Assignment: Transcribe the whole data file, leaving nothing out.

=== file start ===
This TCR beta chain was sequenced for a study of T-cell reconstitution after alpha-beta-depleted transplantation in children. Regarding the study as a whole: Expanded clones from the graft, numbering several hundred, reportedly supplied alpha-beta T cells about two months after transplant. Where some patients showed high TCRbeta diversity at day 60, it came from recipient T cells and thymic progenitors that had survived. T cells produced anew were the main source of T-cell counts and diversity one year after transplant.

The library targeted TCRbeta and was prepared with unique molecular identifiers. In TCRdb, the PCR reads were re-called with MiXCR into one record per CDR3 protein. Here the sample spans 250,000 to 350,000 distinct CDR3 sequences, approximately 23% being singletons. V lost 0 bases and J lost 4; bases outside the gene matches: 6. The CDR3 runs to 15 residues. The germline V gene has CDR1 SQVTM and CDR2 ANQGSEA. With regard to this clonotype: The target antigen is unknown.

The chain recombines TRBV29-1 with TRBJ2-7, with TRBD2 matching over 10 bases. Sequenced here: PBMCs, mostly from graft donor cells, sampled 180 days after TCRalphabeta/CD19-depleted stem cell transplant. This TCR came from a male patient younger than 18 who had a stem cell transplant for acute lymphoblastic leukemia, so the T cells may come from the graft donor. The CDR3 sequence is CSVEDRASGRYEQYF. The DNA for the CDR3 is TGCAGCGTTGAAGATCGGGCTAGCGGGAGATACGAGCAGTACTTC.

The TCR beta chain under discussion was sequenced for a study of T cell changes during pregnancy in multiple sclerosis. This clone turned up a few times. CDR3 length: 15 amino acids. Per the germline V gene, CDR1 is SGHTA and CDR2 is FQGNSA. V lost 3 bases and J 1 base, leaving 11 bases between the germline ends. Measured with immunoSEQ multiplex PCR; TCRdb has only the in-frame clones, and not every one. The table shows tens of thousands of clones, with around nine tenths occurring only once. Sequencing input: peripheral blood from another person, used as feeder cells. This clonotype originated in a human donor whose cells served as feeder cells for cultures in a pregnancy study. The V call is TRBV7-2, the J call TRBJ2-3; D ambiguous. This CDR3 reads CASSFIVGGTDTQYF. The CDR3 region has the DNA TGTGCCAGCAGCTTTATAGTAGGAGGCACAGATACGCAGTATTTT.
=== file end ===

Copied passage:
This TCR beta chain was sequenced for a study of T-cell reconstitution after alpha-beta-depleted transplantation in children. Regarding the study as a whole: Expanded clones from the graft, numbering several hundred, reportedly supplied alpha-beta T cells about two months after transplant. Where some patients showed high TCRbeta diversity at day 60, it came from recipient T cells and thymic progenitors that had survived. T cells produced anew were the main source of T-cell counts and diversity one year after transplant.

The library targeted TCRbeta and was prepared with unique molecular identifiers. In TCRdb, the PCR reads were re-called with MiXCR into one record per CDR3 protein. Here the sample spans 250,000 to 350,000 distinct CDR3 sequences, approximately 23% being singletons. V lost 0 bases and J lost 4; bases outside the gene matches: 6. The CDR3 runs to 15 residues. The germline V gene has CDR1 SQVTM and CDR2 ANQGSEA. With regard to this clonotype: The target antigen is unknown.

The chain recombines TRBV29-1 with TRBJ2-7, with TRBD2 matching over 10 bases. Sequenced here: PBMCs, mostly from graft donor cells, sampled 180 days after TCRalphabeta/CD19-depleted stem cell transplant. This TCR came from a male patient younger than 18 who had a stem cell transplant for acute lymphoblastic leukemia, so the T cells may come from the graft donor. The CDR3 sequence is CSVEDRASGRYEQYF. The DNA for the CDR3 is TGCAGCGTTGAAGATCGGGCTAGCGGGAGATACGAGCAGTACTTC.

The TCR beta chain under discussion was sequenced for a study of T cell changes during pregnancy in multiple sclerosis. This clone turned up a few times. CDR3 length: 15 amino acids. Per the germline V gene, CDR1 is SGHTA and CDR2 is FQGNSA. V lost 3 bases and J 1 base, leaving 11 bases between the germline ends. Measured with immunoSEQ multiplex PCR; TCRdb has only the in-frame clones, and not every one. The table shows tens of thousands of clones, with around nine tenths occurring only once. Sequencing input: peripheral blood from another person, used as feeder cells. This clonotype originated in a human donor whose cells served as feeder cells for cultures in a pregnancy study. The V call is TRBV7-2, the J call TRBJ2-3; D ambiguous. This CDR3 reads CASSFIVGGTDTQYF. The CDR3 region has the DNA TGTGCCAGCAGCTTTATAGTAGGAGGCACAGATACGCAGTATTTT.